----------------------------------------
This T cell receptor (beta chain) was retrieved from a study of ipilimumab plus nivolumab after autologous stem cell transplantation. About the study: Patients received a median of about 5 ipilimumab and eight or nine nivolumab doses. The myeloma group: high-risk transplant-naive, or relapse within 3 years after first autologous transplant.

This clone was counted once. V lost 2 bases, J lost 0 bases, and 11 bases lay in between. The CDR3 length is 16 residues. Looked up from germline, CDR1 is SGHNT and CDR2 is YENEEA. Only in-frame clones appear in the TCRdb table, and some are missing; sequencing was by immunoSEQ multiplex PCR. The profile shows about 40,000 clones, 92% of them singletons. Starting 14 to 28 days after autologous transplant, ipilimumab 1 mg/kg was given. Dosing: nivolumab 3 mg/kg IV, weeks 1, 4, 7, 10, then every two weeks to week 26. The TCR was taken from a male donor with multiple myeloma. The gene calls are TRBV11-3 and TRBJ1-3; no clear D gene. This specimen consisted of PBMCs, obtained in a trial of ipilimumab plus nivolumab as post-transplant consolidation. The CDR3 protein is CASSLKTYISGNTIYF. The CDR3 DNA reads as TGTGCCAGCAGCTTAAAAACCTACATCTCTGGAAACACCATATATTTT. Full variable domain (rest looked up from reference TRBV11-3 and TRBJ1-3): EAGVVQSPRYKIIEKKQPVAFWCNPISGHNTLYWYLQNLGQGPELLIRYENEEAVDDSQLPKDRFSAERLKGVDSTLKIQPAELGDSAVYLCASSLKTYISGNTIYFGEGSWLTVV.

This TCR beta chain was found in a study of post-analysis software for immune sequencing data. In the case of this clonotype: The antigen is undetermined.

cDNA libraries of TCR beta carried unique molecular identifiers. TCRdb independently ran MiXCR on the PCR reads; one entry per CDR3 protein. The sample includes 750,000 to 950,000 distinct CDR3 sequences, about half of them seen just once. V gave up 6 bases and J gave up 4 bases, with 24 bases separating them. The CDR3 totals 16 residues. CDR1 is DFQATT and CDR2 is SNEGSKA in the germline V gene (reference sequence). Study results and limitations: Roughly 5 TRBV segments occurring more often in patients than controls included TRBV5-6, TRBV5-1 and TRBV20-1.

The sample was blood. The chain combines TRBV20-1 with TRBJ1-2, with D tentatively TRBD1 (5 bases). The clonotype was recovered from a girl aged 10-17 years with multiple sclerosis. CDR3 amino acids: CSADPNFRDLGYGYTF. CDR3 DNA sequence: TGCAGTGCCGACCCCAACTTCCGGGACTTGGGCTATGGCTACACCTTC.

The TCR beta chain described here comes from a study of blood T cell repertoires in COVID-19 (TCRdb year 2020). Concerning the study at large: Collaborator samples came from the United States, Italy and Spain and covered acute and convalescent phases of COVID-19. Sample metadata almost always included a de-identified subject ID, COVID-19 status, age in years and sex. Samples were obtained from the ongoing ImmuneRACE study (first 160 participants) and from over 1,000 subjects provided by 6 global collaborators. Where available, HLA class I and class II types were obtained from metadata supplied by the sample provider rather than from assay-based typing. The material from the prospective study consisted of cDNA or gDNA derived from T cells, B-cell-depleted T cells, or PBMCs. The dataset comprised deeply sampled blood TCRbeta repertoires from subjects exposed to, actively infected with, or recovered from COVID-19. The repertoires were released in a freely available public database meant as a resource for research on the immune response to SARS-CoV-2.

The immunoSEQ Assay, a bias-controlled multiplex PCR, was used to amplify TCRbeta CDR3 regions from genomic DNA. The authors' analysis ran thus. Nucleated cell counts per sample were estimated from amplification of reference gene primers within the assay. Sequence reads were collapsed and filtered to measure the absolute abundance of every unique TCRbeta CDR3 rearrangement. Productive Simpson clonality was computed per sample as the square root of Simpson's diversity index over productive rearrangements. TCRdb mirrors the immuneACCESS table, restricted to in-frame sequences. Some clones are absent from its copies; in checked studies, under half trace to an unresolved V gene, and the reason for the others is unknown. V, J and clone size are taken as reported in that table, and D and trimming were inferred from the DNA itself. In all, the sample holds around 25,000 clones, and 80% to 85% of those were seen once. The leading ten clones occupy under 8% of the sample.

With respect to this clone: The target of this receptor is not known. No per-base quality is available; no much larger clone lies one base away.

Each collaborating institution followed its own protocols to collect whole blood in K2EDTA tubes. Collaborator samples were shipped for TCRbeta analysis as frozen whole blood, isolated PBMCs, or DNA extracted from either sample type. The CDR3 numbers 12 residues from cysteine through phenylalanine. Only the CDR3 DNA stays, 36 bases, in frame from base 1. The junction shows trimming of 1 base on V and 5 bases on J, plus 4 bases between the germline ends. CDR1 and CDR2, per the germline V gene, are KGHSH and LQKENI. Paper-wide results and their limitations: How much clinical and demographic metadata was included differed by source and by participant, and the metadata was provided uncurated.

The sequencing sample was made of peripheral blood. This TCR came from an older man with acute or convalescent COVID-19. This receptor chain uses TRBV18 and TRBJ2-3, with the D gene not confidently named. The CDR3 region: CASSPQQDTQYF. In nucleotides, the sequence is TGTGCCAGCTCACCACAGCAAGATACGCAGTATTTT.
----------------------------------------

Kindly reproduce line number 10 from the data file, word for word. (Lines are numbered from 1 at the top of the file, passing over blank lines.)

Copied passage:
The sequencing sample was made of peripheral blood. This TCR came from an older man with acute or convalescent COVID-19. This receptor chain uses TRBV18 and TRBJ2-3, with the D gene not confidently named. The CDR3 region: CASSPQQDTQYF. In nucleotides, the sequence is TGTGCCAGCTCACCACAGCAAGATACGCAGTATTTT.